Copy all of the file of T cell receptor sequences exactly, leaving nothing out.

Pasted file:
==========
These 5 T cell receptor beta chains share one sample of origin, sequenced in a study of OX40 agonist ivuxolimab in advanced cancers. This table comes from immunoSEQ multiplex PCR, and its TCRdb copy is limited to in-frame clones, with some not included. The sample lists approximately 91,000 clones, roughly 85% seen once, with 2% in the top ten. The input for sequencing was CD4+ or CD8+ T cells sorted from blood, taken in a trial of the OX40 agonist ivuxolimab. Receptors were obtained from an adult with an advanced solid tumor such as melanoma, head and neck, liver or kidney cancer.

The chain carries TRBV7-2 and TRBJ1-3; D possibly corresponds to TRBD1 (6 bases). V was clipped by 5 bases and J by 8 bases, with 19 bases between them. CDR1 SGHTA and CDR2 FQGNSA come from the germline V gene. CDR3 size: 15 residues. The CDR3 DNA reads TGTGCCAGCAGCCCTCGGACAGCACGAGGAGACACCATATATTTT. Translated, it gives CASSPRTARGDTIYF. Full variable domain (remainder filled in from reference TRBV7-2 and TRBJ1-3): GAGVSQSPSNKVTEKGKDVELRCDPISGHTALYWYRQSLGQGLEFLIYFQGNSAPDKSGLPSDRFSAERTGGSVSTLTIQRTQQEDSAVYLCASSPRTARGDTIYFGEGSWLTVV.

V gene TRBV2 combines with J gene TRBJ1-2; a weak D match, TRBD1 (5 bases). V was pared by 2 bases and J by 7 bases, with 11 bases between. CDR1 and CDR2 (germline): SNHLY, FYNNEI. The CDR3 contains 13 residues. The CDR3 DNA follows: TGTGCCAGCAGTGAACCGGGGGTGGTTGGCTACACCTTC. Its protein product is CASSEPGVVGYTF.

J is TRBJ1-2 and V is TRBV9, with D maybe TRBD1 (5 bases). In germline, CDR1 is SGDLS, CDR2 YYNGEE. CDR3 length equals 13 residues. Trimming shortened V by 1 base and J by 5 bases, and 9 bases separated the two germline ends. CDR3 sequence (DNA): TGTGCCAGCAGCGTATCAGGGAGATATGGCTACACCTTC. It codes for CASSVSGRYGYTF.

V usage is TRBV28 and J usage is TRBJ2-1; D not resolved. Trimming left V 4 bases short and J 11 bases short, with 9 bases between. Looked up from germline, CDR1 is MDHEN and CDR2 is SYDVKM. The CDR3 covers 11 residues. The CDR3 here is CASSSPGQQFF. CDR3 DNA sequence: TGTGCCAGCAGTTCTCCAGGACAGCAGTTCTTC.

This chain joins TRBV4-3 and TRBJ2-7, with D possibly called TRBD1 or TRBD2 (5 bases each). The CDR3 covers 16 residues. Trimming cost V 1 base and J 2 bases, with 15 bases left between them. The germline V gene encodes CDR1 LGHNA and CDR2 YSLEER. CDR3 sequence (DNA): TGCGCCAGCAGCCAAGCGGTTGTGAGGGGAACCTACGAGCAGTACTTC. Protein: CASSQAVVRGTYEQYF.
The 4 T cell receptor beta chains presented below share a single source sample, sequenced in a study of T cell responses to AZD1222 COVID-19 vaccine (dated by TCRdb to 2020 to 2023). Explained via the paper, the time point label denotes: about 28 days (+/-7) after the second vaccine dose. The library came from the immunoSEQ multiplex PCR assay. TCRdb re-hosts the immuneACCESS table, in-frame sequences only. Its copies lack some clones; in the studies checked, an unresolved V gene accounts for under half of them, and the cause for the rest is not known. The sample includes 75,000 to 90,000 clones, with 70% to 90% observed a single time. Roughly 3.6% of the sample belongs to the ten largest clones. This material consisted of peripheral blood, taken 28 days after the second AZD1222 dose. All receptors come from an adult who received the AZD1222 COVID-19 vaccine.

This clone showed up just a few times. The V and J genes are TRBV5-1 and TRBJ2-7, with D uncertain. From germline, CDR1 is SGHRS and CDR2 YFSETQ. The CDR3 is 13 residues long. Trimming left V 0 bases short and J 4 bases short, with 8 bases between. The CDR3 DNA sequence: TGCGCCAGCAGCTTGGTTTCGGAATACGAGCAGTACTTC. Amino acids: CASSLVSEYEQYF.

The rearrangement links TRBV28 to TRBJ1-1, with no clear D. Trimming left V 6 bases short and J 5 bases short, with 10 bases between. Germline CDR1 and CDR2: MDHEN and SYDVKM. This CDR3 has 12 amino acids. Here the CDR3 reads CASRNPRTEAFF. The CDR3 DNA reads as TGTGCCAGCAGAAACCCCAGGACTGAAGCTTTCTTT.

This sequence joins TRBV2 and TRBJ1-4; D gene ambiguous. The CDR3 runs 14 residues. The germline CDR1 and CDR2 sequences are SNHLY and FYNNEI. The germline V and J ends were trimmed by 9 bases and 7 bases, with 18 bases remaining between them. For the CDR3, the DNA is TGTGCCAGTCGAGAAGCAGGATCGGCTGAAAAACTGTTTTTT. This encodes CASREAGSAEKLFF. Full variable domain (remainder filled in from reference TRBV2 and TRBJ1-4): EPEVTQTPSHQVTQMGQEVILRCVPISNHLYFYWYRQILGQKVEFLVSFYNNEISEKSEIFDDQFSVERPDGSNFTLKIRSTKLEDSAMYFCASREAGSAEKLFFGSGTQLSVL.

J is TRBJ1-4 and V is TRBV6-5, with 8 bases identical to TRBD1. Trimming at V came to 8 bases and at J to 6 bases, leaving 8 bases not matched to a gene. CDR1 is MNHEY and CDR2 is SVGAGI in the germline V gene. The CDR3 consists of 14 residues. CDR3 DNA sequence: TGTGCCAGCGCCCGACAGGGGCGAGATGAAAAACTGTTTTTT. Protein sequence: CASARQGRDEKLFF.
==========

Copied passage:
These 5 T cell receptor beta chains share one sample of origin, sequenced in a study of OX40 agonist ivuxolimab in advanced cancers. This table comes from immunoSEQ multiplex PCR, and its TCRdb copy is limited to in-frame clones, with some not included. The sample lists approximately 91,000 clones, roughly 85% seen once, with 2% in the top ten. The input for sequencing was CD4+ or CD8+ T cells sorted from blood, taken in a trial of the OX40 agonist ivuxolimab. Receptors were obtained from an adult with an advanced solid tumor such as melanoma, head and neck, liver or kidney cancer.

The chain carries TRBV7-2 and TRBJ1-3; D possibly corresponds to TRBD1 (6 bases). V was clipped by 5 bases and J by 8 bases, with 19 bases between them. CDR1 SGHTA and CDR2 FQGNSA come from the germline V gene. CDR3 size: 15 residues. The CDR3 DNA reads TGTGCCAGCAGCCCTCGGACAGCACGAGGAGACACCATATATTTT. Translated, it gives CASSPRTARGDTIYF. Full variable domain (remainder filled in from reference TRBV7-2 and TRBJ1-3): GAGVSQSPSNKVTEKGKDVELRCDPISGHTALYWYRQSLGQGLEFLIYFQGNSAPDKSGLPSDRFSAERTGGSVSTLTIQRTQQEDSAVYLCASSPRTARGDTIYFGEGSWLTVV.

V gene TRBV2 combines with J gene TRBJ1-2; a weak D match, TRBD1 (5 bases). V was pared by 2 bases and J by 7 bases, with 11 bases between. CDR1 and CDR2 (germline): SNHLY, FYNNEI. The CDR3 contains 13 residues. The CDR3 DNA follows: TGTGCCAGCAGTGAACCGGGGGTGGTTGGCTACACCTTC. Its protein product is CASSEPGVVGYTF.

J is TRBJ1-2 and V is TRBV9, with D maybe TRBD1 (5 bases). In germline, CDR1 is SGDLS, CDR2 YYNGEE. CDR3 length equals 13 residues. Trimming shortened V by 1 base and J by 5 bases, and 9 bases separated the two germline ends. CDR3 sequence (DNA): TGTGCCAGCAGCGTATCAGGGAGATATGGCTACACCTTC. It codes for CASSVSGRYGYTF.

V usage is TRBV28 and J usage is TRBJ2-1; D not resolved. Trimming left V 4 bases short and J 11 bases short, with 9 bases between. Looked up from germline, CDR1 is MDHEN and CDR2 is SYDVKM. The CDR3 covers 11 residues. The CDR3 here is CASSSPGQQFF. CDR3 DNA sequence: TGTGCCAGCAGTTCTCCAGGACAGCAGTTCTTC.

This chain joins TRBV4-3 and TRBJ2-7, with D possibly called TRBD1 or TRBD2 (5 bases each). The CDR3 covers 16 residues. Trimming cost V 1 base and J 2 bases, with 15 bases left between them. The germline V gene encodes CDR1 LGHNA and CDR2 YSLEER. CDR3 sequence (DNA): TGCGCCAGCAGCCAAGCGGTTGTGAGGGGAACCTACGAGCAGTACTTC. Protein: CASSQAVVRGTYEQYF.
The 4 T cell receptor beta chains presented below share a single source sample, sequenced in a study of T cell responses to AZD1222 COVID-19 vaccine (dated by TCRdb to 2020 to 2023). Explained via the paper, the time point label denotes: about 28 days (+/-7) after the second vaccine dose. The library came from the immunoSEQ multiplex PCR assay. TCRdb re-hosts the immuneACCESS table, in-frame sequences only. Its copies lack some clones; in the studies checked, an unresolved V gene accounts for under half of them, and the cause for the rest is not known. The sample includes 75,000 to 90,000 clones, with 70% to 90% observed a single time. Roughly 3.6% of the sample belongs to the ten largest clones. This material consisted of peripheral blood, taken 28 days after the second AZD1222 dose. All receptors come from an adult who received the AZD1222 COVID-19 vaccine.

This clone showed up just a few times. The V and J genes are TRBV5-1 and TRBJ2-7, with D uncertain. From germline, CDR1 is SGHRS and CDR2 YFSETQ. The CDR3 is 13 residues long. Trimming left V 0 bases short and J 4 bases short, with 8 bases between. The CDR3 DNA sequence: TGCGCCAGCAGCTTGGTTTCGGAATACGAGCAGTACTTC. Amino acids: CASSLVSEYEQYF.

The rearrangement links TRBV28 to TRBJ1-1, with no clear D. Trimming left V 6 bases short and J 5 bases short, with 10 bases between. Germline CDR1 and CDR2: MDHEN and SYDVKM. This CDR3 has 12 amino acids. Here the CDR3 reads CASRNPRTEAFF. The CDR3 DNA reads as TGTGCCAGCAGAAACCCCAGGACTGAAGCTTTCTTT.

This sequence joins TRBV2 and TRBJ1-4; D gene ambiguous. The CDR3 runs 14 residues. The germline CDR1 and CDR2 sequences are SNHLY and FYNNEI. The germline V and J ends were trimmed by 9 bases and 7 bases, with 18 bases remaining between them. For the CDR3, the DNA is TGTGCCAGTCGAGAAGCAGGATCGGCTGAAAAACTGTTTTTT. This encodes CASREAGSAEKLFF. Full variable domain (remainder filled in from reference TRBV2 and TRBJ1-4): EPEVTQTPSHQVTQMGQEVILRCVPISNHLYFYWYRQILGQKVEFLVSFYNNEISEKSEIFDDQFSVERPDGSNFTLKIRSTKLEDSAMYFCASREAGSAEKLFFGSGTQLSVL.

J is TRBJ1-4 and V is TRBV6-5, with 8 bases identical to TRBD1. Trimming at V came to 8 bases and at J to 6 bases, leaving 8 bases not matched to a gene. CDR1 is MNHEY and CDR2 is SVGAGI in the germline V gene. The CDR3 consists of 14 residues. CDR3 DNA sequence: TGTGCCAGCGCCCGACAGGGGCGAGATGAAAAACTGTTTTTT. Protein sequence: CASARQGRDEKLFF.